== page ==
Sydney is alive with Elisabeth pink. Luminous Landscapes at the SH Ervin and Monotypes at King St on William. Her monotypes are the skeletons ,the bare bones of her work. We get to see her paintings in a state of undress. As a celebration I have edited this post that I originally wrote a long time ago. It goes like this……..
My first Elisabeth Cummings was a huge pink job. I walked into an exhibition of works held by the Shoalhaven City Council; the odd local landmarks, a few portraits and then wham! The Wedderburn Bush. A Cummings completed in the 70’s. Not only was I drawn by the size and colour, it was the clarity of the bush that I had seen in Fred Williams. A simplicity that captured the essence- Whiteley called it Quiditass.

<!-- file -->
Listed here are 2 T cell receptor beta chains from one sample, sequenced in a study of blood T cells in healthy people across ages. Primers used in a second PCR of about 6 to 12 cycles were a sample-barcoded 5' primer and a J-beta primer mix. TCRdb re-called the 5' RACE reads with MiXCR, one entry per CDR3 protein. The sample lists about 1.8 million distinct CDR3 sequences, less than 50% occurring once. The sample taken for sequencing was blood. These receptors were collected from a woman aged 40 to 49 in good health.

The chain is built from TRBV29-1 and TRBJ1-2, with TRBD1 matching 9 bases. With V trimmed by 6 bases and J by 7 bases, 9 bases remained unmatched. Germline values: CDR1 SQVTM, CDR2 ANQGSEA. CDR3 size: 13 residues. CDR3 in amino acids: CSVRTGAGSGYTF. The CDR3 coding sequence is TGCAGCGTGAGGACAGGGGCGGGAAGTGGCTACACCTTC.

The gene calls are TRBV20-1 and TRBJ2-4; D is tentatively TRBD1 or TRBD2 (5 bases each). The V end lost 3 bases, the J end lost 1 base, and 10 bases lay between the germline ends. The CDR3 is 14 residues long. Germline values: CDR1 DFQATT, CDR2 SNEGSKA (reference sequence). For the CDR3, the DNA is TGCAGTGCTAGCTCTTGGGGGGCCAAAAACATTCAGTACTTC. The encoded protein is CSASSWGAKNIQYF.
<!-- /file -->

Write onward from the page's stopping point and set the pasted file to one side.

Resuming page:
Since then I have delved further looking for her influences in the effort to understand what I want– try and follow the path in the hope that the paint comes off and I find her primer- what has driven her to that point. It turned out to be not a path but a bit of crazy paving. One artist led to the next –Whisson, Fairweather, Bonnard & Cezanne until I’m back where I started. Cumming’s Arakoola Landscape at the AGNSW has allowed me to study the technical process in the same way I’ve looked at De Kooning, Olsen and Tony Tuckson at the NGA. Studying slashes of thick seemingly unpredicted colour over delicately built glazes. Unexpected marks in response to an observation. I feel that there is an advantage being a regional artist, the limited exposure to these important artists means that I have to work harder at finding my own way through paint. My influences are my own environment and the subject at hand. My paintings are the result of intuition and bravery and willingness to accept a loss. By studying Cumming’s works I will still never know whether that shard of Bonnardish colour was a confident knowledgable action or an instinctive reaction.